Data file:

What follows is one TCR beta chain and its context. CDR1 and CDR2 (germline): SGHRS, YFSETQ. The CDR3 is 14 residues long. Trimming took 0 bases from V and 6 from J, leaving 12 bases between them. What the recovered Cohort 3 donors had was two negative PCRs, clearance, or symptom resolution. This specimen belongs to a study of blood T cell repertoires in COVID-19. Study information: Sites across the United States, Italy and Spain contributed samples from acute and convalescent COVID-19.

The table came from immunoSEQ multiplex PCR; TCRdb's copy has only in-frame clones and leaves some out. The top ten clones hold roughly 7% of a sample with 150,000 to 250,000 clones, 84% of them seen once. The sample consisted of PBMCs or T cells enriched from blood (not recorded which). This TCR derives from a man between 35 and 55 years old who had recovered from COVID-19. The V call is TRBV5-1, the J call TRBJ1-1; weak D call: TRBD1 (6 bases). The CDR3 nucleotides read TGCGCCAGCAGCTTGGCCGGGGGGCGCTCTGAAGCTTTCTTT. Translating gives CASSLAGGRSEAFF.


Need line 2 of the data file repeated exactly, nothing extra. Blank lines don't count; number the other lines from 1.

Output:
The table came from immunoSEQ multiplex PCR; TCRdb's copy has only in-frame clones and leaves some out. The top ten clones hold roughly 7% of a sample with 150,000 to 250,000 clones, 84% of them seen once. The sample consisted of PBMCs or T cells enriched from blood (not recorded which). This TCR derives from a man between 35 and 55 years old who had recovered from COVID-19. The V call is TRBV5-1, the J call TRBJ1-1; weak D call: TRBD1 (6 bases). The CDR3 nucleotides read TGCGCCAGCAGCTTGGCCGGGGGGCGCTCTGAAGCTTTCTTT. Translating gives CASSLAGGRSEAFF.